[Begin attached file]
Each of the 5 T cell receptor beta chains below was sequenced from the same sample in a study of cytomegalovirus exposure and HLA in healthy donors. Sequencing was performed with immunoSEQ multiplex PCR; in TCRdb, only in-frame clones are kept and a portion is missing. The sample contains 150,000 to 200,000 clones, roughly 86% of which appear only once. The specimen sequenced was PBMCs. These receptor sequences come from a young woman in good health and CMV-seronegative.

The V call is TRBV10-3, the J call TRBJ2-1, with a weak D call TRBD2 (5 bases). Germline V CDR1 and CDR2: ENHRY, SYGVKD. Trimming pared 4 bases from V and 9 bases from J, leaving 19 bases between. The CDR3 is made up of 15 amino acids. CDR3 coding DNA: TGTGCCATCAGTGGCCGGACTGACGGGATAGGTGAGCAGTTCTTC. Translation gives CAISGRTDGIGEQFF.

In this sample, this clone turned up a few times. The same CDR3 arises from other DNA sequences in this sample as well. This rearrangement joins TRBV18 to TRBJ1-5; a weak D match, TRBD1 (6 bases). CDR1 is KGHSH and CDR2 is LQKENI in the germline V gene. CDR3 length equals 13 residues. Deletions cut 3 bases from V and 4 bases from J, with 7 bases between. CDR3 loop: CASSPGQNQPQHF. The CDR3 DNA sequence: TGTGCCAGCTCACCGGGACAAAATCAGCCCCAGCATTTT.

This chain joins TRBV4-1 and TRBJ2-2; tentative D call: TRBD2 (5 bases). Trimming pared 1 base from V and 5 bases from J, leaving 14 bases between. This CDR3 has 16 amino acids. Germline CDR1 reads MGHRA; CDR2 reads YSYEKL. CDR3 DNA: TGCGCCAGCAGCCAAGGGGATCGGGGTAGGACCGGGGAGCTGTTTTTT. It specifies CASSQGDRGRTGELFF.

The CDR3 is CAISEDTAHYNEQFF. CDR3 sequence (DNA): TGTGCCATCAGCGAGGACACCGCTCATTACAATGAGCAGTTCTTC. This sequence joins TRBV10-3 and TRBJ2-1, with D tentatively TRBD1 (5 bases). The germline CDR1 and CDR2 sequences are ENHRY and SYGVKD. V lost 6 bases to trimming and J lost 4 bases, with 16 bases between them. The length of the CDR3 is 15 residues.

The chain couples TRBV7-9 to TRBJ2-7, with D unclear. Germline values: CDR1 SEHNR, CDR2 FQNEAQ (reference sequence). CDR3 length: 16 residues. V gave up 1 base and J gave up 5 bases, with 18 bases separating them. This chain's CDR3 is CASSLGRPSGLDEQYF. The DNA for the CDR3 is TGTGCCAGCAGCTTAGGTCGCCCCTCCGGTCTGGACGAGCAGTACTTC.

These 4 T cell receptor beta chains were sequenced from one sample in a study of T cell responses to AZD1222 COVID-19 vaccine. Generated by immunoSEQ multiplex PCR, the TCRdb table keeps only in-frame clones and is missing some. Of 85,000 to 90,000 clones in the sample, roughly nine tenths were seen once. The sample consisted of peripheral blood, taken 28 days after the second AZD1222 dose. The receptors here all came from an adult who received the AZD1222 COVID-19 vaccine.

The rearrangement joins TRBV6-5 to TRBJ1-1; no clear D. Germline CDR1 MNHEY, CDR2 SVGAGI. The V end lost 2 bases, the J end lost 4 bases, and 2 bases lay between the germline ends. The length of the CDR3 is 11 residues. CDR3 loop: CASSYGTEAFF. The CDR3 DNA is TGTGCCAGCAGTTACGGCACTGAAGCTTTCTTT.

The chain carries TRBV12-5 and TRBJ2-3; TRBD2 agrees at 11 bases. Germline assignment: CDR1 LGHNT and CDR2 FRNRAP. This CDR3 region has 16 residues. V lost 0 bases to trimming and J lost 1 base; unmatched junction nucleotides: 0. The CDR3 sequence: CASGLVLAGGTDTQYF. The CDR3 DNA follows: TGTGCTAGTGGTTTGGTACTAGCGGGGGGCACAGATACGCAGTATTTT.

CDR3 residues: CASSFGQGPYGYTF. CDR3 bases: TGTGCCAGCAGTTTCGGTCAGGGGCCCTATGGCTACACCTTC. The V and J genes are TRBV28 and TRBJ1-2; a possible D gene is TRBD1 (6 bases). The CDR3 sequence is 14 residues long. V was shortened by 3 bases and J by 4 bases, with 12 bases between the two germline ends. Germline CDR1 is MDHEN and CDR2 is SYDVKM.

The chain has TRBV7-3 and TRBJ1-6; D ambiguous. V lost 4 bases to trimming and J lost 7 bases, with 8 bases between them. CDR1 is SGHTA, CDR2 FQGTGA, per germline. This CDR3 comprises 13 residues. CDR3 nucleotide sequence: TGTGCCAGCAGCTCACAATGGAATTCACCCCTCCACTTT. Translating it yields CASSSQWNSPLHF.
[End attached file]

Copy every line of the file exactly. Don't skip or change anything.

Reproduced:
Each of the 5 T cell receptor beta chains below was sequenced from the same sample in a study of cytomegalovirus exposure and HLA in healthy donors. Sequencing was performed with immunoSEQ multiplex PCR; in TCRdb, only in-frame clones are kept and a portion is missing. The sample contains 150,000 to 200,000 clones, roughly 86% of which appear only once. The specimen sequenced was PBMCs. These receptor sequences come from a young woman in good health and CMV-seronegative.

The V call is TRBV10-3, the J call TRBJ2-1, with a weak D call TRBD2 (5 bases). Germline V CDR1 and CDR2: ENHRY, SYGVKD. Trimming pared 4 bases from V and 9 bases from J, leaving 19 bases between. The CDR3 is made up of 15 amino acids. CDR3 coding DNA: TGTGCCATCAGTGGCCGGACTGACGGGATAGGTGAGCAGTTCTTC. Translation gives CAISGRTDGIGEQFF.

In this sample, this clone turned up a few times. The same CDR3 arises from other DNA sequences in this sample as well. This rearrangement joins TRBV18 to TRBJ1-5; a weak D match, TRBD1 (6 bases). CDR1 is KGHSH and CDR2 is LQKENI in the germline V gene. CDR3 length equals 13 residues. Deletions cut 3 bases from V and 4 bases from J, with 7 bases between. CDR3 loop: CASSPGQNQPQHF. The CDR3 DNA sequence: TGTGCCAGCTCACCGGGACAAAATCAGCCCCAGCATTTT.

This chain joins TRBV4-1 and TRBJ2-2; tentative D call: TRBD2 (5 bases). Trimming pared 1 base from V and 5 bases from J, leaving 14 bases between. This CDR3 has 16 amino acids. Germline CDR1 reads MGHRA; CDR2 reads YSYEKL. CDR3 DNA: TGCGCCAGCAGCCAAGGGGATCGGGGTAGGACCGGGGAGCTGTTTTTT. It specifies CASSQGDRGRTGELFF.

The CDR3 is CAISEDTAHYNEQFF. CDR3 sequence (DNA): TGTGCCATCAGCGAGGACACCGCTCATTACAATGAGCAGTTCTTC. This sequence joins TRBV10-3 and TRBJ2-1, with D tentatively TRBD1 (5 bases). The germline CDR1 and CDR2 sequences are ENHRY and SYGVKD. V lost 6 bases to trimming and J lost 4 bases, with 16 bases between them. The length of the CDR3 is 15 residues.

The chain couples TRBV7-9 to TRBJ2-7, with D unclear. Germline values: CDR1 SEHNR, CDR2 FQNEAQ (reference sequence). CDR3 length: 16 residues. V gave up 1 base and J gave up 5 bases, with 18 bases separating them. This chain's CDR3 is CASSLGRPSGLDEQYF. The DNA for the CDR3 is TGTGCCAGCAGCTTAGGTCGCCCCTCCGGTCTGGACGAGCAGTACTTC.

These 4 T cell receptor beta chains were sequenced from one sample in a study of T cell responses to AZD1222 COVID-19 vaccine. Generated by immunoSEQ multiplex PCR, the TCRdb table keeps only in-frame clones and is missing some. Of 85,000 to 90,000 clones in the sample, roughly nine tenths were seen once. The sample consisted of peripheral blood, taken 28 days after the second AZD1222 dose. The receptors here all came from an adult who received the AZD1222 COVID-19 vaccine.

The rearrangement joins TRBV6-5 to TRBJ1-1; no clear D. Germline CDR1 MNHEY, CDR2 SVGAGI. The V end lost 2 bases, the J end lost 4 bases, and 2 bases lay between the germline ends. The length of the CDR3 is 11 residues. CDR3 loop: CASSYGTEAFF. The CDR3 DNA is TGTGCCAGCAGTTACGGCACTGAAGCTTTCTTT.

The chain carries TRBV12-5 and TRBJ2-3; TRBD2 agrees at 11 bases. Germline assignment: CDR1 LGHNT and CDR2 FRNRAP. This CDR3 region has 16 residues. V lost 0 bases to trimming and J lost 1 base; unmatched junction nucleotides: 0. The CDR3 sequence: CASGLVLAGGTDTQYF. The CDR3 DNA follows: TGTGCTAGTGGTTTGGTACTAGCGGGGGGCACAGATACGCAGTATTTT.

CDR3 residues: CASSFGQGPYGYTF. CDR3 bases: TGTGCCAGCAGTTTCGGTCAGGGGCCCTATGGCTACACCTTC. The V and J genes are TRBV28 and TRBJ1-2; a possible D gene is TRBD1 (6 bases). The CDR3 sequence is 14 residues long. V was shortened by 3 bases and J by 4 bases, with 12 bases between the two germline ends. Germline CDR1 is MDHEN and CDR2 is SYDVKM.

The chain has TRBV7-3 and TRBJ1-6; D ambiguous. V lost 4 bases to trimming and J lost 7 bases, with 8 bases between them. CDR1 is SGHTA, CDR2 FQGTGA, per germline. This CDR3 comprises 13 residues. CDR3 nucleotide sequence: TGTGCCAGCAGCTCACAATGGAATTCACCCCTCCACTTT. Translating it yields CASSSQWNSPLHF.